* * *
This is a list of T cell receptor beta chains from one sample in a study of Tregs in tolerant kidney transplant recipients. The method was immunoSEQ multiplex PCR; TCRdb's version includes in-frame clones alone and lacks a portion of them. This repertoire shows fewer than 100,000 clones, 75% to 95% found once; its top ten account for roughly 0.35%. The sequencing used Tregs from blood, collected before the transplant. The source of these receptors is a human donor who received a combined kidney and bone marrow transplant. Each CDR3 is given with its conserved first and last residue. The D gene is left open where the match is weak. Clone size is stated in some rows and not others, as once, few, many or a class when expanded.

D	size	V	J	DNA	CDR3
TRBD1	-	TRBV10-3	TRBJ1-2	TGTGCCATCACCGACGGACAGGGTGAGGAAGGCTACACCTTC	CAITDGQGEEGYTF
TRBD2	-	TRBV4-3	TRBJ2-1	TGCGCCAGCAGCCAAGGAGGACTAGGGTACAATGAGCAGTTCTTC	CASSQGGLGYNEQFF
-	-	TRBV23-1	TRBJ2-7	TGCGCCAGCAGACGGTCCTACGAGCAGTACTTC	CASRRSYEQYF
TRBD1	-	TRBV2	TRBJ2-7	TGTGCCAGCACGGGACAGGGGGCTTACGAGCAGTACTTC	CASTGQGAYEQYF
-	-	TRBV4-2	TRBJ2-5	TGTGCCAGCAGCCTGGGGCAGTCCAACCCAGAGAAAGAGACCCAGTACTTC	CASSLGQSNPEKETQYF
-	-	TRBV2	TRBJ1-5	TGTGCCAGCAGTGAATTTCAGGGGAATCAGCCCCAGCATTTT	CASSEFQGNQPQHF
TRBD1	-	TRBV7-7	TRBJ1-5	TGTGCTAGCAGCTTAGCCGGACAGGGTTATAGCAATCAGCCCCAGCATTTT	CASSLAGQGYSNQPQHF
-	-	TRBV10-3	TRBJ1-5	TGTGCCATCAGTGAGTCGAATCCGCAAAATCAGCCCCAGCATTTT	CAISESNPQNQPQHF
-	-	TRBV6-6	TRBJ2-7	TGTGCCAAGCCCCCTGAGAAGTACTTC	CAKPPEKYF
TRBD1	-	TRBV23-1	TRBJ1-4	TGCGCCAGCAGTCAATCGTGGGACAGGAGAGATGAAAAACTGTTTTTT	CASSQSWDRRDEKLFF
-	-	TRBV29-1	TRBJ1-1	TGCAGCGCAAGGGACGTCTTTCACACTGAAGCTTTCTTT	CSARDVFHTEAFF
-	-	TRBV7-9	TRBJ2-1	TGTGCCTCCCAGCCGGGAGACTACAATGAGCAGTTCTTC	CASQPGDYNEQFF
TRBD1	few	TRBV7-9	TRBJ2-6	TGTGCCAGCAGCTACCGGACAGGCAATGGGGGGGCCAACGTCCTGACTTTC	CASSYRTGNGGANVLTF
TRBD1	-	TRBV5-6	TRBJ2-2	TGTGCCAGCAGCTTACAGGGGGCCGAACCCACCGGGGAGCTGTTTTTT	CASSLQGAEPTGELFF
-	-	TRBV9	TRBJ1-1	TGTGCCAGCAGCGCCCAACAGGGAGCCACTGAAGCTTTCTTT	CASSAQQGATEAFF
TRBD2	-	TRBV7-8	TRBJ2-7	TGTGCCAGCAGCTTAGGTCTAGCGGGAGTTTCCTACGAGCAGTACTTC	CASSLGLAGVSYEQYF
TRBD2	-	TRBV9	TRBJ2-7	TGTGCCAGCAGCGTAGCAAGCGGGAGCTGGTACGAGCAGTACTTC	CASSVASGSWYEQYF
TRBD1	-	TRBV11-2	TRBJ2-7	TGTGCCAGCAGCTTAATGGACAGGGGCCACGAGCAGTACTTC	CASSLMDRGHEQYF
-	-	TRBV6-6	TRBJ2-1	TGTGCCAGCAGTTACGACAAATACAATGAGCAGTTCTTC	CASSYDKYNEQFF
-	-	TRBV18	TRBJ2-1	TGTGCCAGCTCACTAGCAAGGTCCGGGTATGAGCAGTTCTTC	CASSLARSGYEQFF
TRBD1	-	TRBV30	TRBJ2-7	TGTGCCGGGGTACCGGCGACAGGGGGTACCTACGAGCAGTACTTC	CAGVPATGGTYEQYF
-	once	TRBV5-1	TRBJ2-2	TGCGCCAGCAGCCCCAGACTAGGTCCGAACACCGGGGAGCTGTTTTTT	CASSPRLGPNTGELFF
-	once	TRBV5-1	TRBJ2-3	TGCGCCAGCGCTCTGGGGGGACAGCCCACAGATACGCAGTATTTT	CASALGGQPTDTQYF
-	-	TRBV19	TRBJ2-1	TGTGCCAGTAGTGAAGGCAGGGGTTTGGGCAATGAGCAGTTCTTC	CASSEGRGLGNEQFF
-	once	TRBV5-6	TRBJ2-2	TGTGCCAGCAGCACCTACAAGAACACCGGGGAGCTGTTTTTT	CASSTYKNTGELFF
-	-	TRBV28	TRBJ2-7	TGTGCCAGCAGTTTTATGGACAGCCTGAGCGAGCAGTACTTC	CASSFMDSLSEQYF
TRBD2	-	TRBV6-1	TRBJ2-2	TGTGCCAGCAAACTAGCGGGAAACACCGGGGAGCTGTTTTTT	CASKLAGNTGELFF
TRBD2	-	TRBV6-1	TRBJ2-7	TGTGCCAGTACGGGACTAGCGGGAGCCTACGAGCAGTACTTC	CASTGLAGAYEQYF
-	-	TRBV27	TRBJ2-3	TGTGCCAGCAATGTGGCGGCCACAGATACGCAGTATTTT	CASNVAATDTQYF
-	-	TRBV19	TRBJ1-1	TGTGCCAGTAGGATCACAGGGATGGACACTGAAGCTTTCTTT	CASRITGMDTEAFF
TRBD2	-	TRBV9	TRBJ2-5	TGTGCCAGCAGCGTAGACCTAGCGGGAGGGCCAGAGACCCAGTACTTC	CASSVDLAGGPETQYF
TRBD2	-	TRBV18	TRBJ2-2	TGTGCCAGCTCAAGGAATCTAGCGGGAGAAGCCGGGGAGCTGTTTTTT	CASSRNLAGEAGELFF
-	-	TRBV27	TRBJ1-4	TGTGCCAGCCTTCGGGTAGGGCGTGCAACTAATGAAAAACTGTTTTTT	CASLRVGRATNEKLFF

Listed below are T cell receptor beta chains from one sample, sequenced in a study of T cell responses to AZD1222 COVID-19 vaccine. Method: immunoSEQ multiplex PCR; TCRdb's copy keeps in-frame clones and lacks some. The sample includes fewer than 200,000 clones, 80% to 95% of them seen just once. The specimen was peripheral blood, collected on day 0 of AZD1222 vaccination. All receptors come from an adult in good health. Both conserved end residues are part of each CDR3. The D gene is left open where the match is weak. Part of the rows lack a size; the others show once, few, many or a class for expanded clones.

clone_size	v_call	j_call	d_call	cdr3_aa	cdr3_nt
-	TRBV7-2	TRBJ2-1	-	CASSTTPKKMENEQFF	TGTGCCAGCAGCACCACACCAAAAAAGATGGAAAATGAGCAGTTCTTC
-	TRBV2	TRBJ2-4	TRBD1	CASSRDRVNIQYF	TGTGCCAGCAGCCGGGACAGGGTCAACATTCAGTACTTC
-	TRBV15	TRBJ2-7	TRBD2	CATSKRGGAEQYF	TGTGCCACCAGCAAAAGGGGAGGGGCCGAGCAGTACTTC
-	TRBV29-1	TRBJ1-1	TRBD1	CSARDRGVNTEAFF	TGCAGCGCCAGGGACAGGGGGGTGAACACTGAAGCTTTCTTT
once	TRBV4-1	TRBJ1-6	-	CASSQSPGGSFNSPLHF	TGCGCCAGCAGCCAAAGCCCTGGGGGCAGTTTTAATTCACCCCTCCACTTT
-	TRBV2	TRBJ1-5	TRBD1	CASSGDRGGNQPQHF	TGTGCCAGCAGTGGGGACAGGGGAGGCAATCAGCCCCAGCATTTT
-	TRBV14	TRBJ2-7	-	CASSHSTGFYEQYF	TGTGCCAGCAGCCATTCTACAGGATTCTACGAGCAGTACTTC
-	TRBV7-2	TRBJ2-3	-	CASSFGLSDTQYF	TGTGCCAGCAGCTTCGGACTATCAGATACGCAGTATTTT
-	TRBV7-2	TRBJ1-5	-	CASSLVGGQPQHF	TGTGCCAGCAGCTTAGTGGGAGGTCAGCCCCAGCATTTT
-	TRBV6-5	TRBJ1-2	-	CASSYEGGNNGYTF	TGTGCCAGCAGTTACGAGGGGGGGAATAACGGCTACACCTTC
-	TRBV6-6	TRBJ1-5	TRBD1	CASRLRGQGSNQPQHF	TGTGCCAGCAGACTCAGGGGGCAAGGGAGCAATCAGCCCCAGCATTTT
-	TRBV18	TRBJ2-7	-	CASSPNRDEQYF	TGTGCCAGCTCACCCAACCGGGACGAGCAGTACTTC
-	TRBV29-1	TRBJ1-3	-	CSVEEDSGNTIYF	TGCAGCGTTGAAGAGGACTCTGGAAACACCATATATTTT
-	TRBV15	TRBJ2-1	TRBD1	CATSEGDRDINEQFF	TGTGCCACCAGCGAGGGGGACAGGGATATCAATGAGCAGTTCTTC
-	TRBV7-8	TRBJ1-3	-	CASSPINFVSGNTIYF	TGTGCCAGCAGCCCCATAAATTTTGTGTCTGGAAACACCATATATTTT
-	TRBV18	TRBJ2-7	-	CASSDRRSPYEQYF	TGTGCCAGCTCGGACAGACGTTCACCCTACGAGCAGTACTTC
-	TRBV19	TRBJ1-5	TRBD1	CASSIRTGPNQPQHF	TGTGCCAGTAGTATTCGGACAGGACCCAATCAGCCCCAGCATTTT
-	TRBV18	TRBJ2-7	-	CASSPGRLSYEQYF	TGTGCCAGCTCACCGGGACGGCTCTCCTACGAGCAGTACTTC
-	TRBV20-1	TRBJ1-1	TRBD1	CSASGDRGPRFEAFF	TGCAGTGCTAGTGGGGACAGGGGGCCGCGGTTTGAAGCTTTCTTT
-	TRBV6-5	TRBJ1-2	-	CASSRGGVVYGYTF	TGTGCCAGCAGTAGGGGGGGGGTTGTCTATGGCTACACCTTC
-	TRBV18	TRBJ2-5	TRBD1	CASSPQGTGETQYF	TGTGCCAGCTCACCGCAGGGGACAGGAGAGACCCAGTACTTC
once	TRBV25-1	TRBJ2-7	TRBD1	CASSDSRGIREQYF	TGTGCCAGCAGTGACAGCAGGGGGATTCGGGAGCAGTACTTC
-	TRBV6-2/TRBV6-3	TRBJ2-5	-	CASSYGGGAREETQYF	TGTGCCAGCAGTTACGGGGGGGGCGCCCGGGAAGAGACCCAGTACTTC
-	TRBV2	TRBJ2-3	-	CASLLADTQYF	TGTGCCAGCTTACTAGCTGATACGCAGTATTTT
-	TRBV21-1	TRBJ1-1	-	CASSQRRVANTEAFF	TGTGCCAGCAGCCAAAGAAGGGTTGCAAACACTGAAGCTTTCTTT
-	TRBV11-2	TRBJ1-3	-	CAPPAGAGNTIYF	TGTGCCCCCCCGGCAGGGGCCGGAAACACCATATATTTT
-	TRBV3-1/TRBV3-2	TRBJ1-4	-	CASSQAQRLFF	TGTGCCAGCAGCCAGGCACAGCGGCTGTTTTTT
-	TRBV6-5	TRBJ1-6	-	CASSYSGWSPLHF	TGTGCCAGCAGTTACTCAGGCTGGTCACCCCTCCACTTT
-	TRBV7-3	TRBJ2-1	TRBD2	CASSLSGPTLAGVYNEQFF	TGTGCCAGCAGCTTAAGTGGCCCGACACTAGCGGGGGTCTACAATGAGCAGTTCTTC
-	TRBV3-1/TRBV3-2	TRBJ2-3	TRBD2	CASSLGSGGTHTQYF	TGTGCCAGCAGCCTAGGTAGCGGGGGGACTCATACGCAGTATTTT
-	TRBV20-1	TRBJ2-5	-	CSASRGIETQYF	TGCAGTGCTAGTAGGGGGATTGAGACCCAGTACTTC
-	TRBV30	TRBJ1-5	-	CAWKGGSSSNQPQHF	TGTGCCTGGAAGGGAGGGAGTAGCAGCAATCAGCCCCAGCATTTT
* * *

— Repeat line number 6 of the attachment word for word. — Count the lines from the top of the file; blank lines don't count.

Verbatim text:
TRBD1	-	TRBV2	TRBJ2-7	TGTGCCAGCACGGGACAGGGGGCTTACGAGCAGTACTTC	CASTGQGAYEQYF